Malaysia’s Petronas warned that it may pull out of its $10 billion liquefied natural gas export terminal in British Columbia because of proposed taxes and regulations that would impact LNG projects in the province.
Petronas’s chief executive Shamsul Abbas said the future of the project remains “uncertain” and he doubts the firm will make a final investment decision by the end of the year.
Abbas said the company’s decision will be determined by whether or not the British Columbia provincial government implements the new measures this year.
The British Columbia government is considering a two tiered tax system that would tax LNG at 1.5 percent after liquefaction starts and 7 percent after a project’s capital costs have been recouped.
The government is also proposing new levies, indirect taxes and hard limits on greenhouse gases.
Abbas said that Petronas hasn’t committed to final investment for the project due to a “lack of appropriate incentives.”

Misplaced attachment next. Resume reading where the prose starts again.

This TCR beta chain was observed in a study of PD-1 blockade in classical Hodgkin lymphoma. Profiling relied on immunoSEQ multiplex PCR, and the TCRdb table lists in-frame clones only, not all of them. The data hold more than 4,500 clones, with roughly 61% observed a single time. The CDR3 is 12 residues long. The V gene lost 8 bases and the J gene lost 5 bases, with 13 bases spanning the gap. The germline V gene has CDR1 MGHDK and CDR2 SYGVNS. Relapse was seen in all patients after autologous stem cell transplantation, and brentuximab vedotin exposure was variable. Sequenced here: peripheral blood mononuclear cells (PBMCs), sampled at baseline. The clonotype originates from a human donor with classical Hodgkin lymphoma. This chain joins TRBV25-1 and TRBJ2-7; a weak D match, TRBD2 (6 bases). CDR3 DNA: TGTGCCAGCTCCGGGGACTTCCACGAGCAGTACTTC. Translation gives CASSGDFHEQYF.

Government officials said the LNG tax measures will be revealed in October and could be approved by the end of November.
“Canada has to buck up real fast to be a credible global LNG player if it wants to be taken seriously by potential investors,” Shamsul said.
Petronas will move forward with planned financing and evaluation until a final decision is made.
The terminal is part of a larger facility called the Pacific NorthWest LNG that is projected to cost upwards of $36 billion.
Petronas told Reuters that it needs to be “assured that the project is economically viable and satisfies its investment criteria before going ahead with the project.”
In 2012, Petronas bought Calgary-based Progress Energy Resources in a deal worth $5 billion in order to expand its shale gas assets.
The company would use the British Columbia terminal to export supplies to Asia from its North American assets.